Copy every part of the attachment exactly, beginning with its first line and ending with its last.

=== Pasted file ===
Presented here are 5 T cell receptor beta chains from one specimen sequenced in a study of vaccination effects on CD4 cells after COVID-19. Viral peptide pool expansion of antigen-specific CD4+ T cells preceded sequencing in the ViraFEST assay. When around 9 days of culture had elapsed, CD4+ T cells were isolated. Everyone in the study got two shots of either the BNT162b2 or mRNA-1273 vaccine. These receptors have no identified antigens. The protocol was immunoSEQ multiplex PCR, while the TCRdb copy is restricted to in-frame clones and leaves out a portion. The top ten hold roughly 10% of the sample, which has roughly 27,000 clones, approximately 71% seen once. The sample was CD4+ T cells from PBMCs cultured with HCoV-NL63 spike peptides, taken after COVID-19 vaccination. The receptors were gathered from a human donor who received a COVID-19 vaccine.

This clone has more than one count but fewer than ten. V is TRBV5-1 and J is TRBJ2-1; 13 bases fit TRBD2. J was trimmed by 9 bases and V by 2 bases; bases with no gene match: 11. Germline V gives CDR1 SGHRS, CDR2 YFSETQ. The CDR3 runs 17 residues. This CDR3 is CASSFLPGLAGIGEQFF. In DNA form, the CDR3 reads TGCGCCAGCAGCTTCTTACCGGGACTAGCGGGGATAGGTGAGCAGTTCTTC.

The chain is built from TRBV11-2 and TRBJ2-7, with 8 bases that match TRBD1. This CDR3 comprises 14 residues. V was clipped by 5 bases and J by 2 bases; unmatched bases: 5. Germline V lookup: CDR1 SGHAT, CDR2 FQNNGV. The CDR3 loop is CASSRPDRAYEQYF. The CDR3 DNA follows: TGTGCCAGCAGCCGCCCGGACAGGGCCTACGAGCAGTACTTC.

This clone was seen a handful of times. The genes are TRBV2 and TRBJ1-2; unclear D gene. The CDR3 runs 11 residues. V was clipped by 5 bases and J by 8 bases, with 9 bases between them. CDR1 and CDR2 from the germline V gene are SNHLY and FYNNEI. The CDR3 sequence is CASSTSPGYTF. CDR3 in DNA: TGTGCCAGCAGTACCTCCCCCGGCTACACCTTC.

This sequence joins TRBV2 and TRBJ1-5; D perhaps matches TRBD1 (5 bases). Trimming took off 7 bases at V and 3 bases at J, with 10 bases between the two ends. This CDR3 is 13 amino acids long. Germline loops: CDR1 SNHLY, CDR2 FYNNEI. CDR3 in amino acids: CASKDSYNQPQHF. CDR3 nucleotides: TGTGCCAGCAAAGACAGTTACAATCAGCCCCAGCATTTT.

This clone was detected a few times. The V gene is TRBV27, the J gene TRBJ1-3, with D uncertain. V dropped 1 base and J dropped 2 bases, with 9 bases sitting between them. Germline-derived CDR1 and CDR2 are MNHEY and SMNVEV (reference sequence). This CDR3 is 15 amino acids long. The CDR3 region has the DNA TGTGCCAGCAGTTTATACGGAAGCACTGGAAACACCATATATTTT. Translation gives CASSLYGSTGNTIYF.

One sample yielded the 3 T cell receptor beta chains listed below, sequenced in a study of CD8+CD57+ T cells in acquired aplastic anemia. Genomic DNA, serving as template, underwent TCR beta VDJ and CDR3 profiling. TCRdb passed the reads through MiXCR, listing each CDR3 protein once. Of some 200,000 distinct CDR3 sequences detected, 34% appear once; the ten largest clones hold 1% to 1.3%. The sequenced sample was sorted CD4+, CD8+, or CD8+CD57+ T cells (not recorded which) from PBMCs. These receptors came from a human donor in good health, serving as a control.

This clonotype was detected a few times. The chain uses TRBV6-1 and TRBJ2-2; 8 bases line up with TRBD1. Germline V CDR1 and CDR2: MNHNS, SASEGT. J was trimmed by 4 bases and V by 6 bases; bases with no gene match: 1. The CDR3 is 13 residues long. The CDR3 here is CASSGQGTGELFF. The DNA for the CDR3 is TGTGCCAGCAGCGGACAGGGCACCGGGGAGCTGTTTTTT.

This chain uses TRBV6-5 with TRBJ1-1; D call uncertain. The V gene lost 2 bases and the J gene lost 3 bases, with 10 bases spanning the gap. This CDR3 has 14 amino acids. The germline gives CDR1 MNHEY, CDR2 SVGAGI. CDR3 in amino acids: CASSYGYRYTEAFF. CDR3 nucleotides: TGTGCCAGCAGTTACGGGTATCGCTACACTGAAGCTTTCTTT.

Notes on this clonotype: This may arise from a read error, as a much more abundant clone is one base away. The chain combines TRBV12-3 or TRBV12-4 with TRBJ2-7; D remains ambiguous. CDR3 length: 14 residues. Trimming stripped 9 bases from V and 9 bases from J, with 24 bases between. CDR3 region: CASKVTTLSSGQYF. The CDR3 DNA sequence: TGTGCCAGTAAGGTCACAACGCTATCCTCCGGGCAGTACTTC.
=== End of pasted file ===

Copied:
Presented here are 5 T cell receptor beta chains from one specimen sequenced in a study of vaccination effects on CD4 cells after COVID-19. Viral peptide pool expansion of antigen-specific CD4+ T cells preceded sequencing in the ViraFEST assay. When around 9 days of culture had elapsed, CD4+ T cells were isolated. Everyone in the study got two shots of either the BNT162b2 or mRNA-1273 vaccine. These receptors have no identified antigens. The protocol was immunoSEQ multiplex PCR, while the TCRdb copy is restricted to in-frame clones and leaves out a portion. The top ten hold roughly 10% of the sample, which has roughly 27,000 clones, approximately 71% seen once. The sample was CD4+ T cells from PBMCs cultured with HCoV-NL63 spike peptides, taken after COVID-19 vaccination. The receptors were gathered from a human donor who received a COVID-19 vaccine.

This clone has more than one count but fewer than ten. V is TRBV5-1 and J is TRBJ2-1; 13 bases fit TRBD2. J was trimmed by 9 bases and V by 2 bases; bases with no gene match: 11. Germline V gives CDR1 SGHRS, CDR2 YFSETQ. The CDR3 runs 17 residues. This CDR3 is CASSFLPGLAGIGEQFF. In DNA form, the CDR3 reads TGCGCCAGCAGCTTCTTACCGGGACTAGCGGGGATAGGTGAGCAGTTCTTC.

The chain is built from TRBV11-2 and TRBJ2-7, with 8 bases that match TRBD1. This CDR3 comprises 14 residues. V was clipped by 5 bases and J by 2 bases; unmatched bases: 5. Germline V lookup: CDR1 SGHAT, CDR2 FQNNGV. The CDR3 loop is CASSRPDRAYEQYF. The CDR3 DNA follows: TGTGCCAGCAGCCGCCCGGACAGGGCCTACGAGCAGTACTTC.

This clone was seen a handful of times. The genes are TRBV2 and TRBJ1-2; unclear D gene. The CDR3 runs 11 residues. V was clipped by 5 bases and J by 8 bases, with 9 bases between them. CDR1 and CDR2 from the germline V gene are SNHLY and FYNNEI. The CDR3 sequence is CASSTSPGYTF. CDR3 in DNA: TGTGCCAGCAGTACCTCCCCCGGCTACACCTTC.

This sequence joins TRBV2 and TRBJ1-5; D perhaps matches TRBD1 (5 bases). Trimming took off 7 bases at V and 3 bases at J, with 10 bases between the two ends. This CDR3 is 13 amino acids long. Germline loops: CDR1 SNHLY, CDR2 FYNNEI. CDR3 in amino acids: CASKDSYNQPQHF. CDR3 nucleotides: TGTGCCAGCAAAGACAGTTACAATCAGCCCCAGCATTTT.

This clone was detected a few times. The V gene is TRBV27, the J gene TRBJ1-3, with D uncertain. V dropped 1 base and J dropped 2 bases, with 9 bases sitting between them. Germline-derived CDR1 and CDR2 are MNHEY and SMNVEV (reference sequence). This CDR3 is 15 amino acids long. The CDR3 region has the DNA TGTGCCAGCAGTTTATACGGAAGCACTGGAAACACCATATATTTT. Translation gives CASSLYGSTGNTIYF.

One sample yielded the 3 T cell receptor beta chains listed below, sequenced in a study of CD8+CD57+ T cells in acquired aplastic anemia. Genomic DNA, serving as template, underwent TCR beta VDJ and CDR3 profiling. TCRdb passed the reads through MiXCR, listing each CDR3 protein once. Of some 200,000 distinct CDR3 sequences detected, 34% appear once; the ten largest clones hold 1% to 1.3%. The sequenced sample was sorted CD4+, CD8+, or CD8+CD57+ T cells (not recorded which) from PBMCs. These receptors came from a human donor in good health, serving as a control.

This clonotype was detected a few times. The chain uses TRBV6-1 and TRBJ2-2; 8 bases line up with TRBD1. Germline V CDR1 and CDR2: MNHNS, SASEGT. J was trimmed by 4 bases and V by 6 bases; bases with no gene match: 1. The CDR3 is 13 residues long. The CDR3 here is CASSGQGTGELFF. The DNA for the CDR3 is TGTGCCAGCAGCGGACAGGGCACCGGGGAGCTGTTTTTT.

This chain uses TRBV6-5 with TRBJ1-1; D call uncertain. The V gene lost 2 bases and the J gene lost 3 bases, with 10 bases spanning the gap. This CDR3 has 14 amino acids. The germline gives CDR1 MNHEY, CDR2 SVGAGI. CDR3 in amino acids: CASSYGYRYTEAFF. CDR3 nucleotides: TGTGCCAGCAGTTACGGGTATCGCTACACTGAAGCTTTCTTT.

Notes on this clonotype: This may arise from a read error, as a much more abundant clone is one base away. The chain combines TRBV12-3 or TRBV12-4 with TRBJ2-7; D remains ambiguous. CDR3 length: 14 residues. Trimming stripped 9 bases from V and 9 bases from J, with 24 bases between. CDR3 region: CASKVTTLSSGQYF. The CDR3 DNA sequence: TGTGCCAGTAAGGTCACAACGCTATCCTCCGGGCAGTACTTC.